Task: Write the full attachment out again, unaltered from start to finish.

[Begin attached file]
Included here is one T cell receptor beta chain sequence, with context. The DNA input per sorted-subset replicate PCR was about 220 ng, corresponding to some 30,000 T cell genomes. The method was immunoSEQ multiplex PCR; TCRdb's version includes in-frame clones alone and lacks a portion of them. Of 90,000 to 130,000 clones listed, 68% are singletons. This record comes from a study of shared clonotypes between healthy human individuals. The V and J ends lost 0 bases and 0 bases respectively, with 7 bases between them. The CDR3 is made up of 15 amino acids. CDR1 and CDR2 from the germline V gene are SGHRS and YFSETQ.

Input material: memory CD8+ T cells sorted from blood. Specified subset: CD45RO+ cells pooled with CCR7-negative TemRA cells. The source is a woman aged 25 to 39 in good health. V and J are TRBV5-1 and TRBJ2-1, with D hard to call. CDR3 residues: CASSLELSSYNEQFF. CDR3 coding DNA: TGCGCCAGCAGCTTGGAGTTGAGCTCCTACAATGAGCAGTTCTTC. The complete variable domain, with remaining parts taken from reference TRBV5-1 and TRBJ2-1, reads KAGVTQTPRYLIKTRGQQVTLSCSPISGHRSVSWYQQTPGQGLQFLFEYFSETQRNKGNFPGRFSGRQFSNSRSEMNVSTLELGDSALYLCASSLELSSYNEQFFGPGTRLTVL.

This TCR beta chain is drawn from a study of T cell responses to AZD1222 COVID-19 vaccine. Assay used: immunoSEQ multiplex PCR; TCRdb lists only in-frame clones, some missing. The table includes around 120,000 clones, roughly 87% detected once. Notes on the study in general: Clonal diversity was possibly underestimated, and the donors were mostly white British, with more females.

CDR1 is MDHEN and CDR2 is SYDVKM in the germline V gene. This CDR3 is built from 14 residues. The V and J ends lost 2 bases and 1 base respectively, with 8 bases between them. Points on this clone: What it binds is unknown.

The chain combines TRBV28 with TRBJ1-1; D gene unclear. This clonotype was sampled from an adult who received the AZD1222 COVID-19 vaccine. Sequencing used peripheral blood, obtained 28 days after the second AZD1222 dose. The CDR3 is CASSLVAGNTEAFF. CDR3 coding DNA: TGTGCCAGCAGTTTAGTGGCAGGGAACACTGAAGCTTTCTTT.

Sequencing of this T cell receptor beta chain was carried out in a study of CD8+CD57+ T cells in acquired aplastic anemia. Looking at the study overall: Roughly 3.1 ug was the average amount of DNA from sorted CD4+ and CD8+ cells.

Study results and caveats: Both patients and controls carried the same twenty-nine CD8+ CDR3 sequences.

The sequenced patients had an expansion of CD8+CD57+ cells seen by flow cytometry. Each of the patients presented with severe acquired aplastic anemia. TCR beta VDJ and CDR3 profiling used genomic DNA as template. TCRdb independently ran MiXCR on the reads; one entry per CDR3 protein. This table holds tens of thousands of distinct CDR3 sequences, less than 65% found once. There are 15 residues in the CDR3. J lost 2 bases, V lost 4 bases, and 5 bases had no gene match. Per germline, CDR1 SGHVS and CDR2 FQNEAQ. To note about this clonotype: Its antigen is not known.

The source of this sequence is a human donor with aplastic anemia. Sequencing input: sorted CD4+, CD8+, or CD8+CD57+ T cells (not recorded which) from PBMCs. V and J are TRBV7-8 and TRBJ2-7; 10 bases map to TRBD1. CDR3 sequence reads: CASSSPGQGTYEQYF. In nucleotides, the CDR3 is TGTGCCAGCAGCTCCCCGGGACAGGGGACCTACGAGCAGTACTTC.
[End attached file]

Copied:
Included here is one T cell receptor beta chain sequence, with context. The DNA input per sorted-subset replicate PCR was about 220 ng, corresponding to some 30,000 T cell genomes. The method was immunoSEQ multiplex PCR; TCRdb's version includes in-frame clones alone and lacks a portion of them. Of 90,000 to 130,000 clones listed, 68% are singletons. This record comes from a study of shared clonotypes between healthy human individuals. The V and J ends lost 0 bases and 0 bases respectively, with 7 bases between them. The CDR3 is made up of 15 amino acids. CDR1 and CDR2 from the germline V gene are SGHRS and YFSETQ.

Input material: memory CD8+ T cells sorted from blood. Specified subset: CD45RO+ cells pooled with CCR7-negative TemRA cells. The source is a woman aged 25 to 39 in good health. V and J are TRBV5-1 and TRBJ2-1, with D hard to call. CDR3 residues: CASSLELSSYNEQFF. CDR3 coding DNA: TGCGCCAGCAGCTTGGAGTTGAGCTCCTACAATGAGCAGTTCTTC. The complete variable domain, with remaining parts taken from reference TRBV5-1 and TRBJ2-1, reads KAGVTQTPRYLIKTRGQQVTLSCSPISGHRSVSWYQQTPGQGLQFLFEYFSETQRNKGNFPGRFSGRQFSNSRSEMNVSTLELGDSALYLCASSLELSSYNEQFFGPGTRLTVL.

This TCR beta chain is drawn from a study of T cell responses to AZD1222 COVID-19 vaccine. Assay used: immunoSEQ multiplex PCR; TCRdb lists only in-frame clones, some missing. The table includes around 120,000 clones, roughly 87% detected once. Notes on the study in general: Clonal diversity was possibly underestimated, and the donors were mostly white British, with more females.

CDR1 is MDHEN and CDR2 is SYDVKM in the germline V gene. This CDR3 is built from 14 residues. The V and J ends lost 2 bases and 1 base respectively, with 8 bases between them. Points on this clone: What it binds is unknown.

The chain combines TRBV28 with TRBJ1-1; D gene unclear. This clonotype was sampled from an adult who received the AZD1222 COVID-19 vaccine. Sequencing used peripheral blood, obtained 28 days after the second AZD1222 dose. The CDR3 is CASSLVAGNTEAFF. CDR3 coding DNA: TGTGCCAGCAGTTTAGTGGCAGGGAACACTGAAGCTTTCTTT.

Sequencing of this T cell receptor beta chain was carried out in a study of CD8+CD57+ T cells in acquired aplastic anemia. Looking at the study overall: Roughly 3.1 ug was the average amount of DNA from sorted CD4+ and CD8+ cells.

Study results and caveats: Both patients and controls carried the same twenty-nine CD8+ CDR3 sequences.

The sequenced patients had an expansion of CD8+CD57+ cells seen by flow cytometry. Each of the patients presented with severe acquired aplastic anemia. TCR beta VDJ and CDR3 profiling used genomic DNA as template. TCRdb independently ran MiXCR on the reads; one entry per CDR3 protein. This table holds tens of thousands of distinct CDR3 sequences, less than 65% found once. There are 15 residues in the CDR3. J lost 2 bases, V lost 4 bases, and 5 bases had no gene match. Per germline, CDR1 SGHVS and CDR2 FQNEAQ. To note about this clonotype: Its antigen is not known.

The source of this sequence is a human donor with aplastic anemia. Sequencing input: sorted CD4+, CD8+, or CD8+CD57+ T cells (not recorded which) from PBMCs. V and J are TRBV7-8 and TRBJ2-7; 10 bases map to TRBD1. CDR3 sequence reads: CASSSPGQGTYEQYF. In nucleotides, the CDR3 is TGTGCCAGCAGCTCCCCGGGACAGGGGACCTACGAGCAGTACTTC.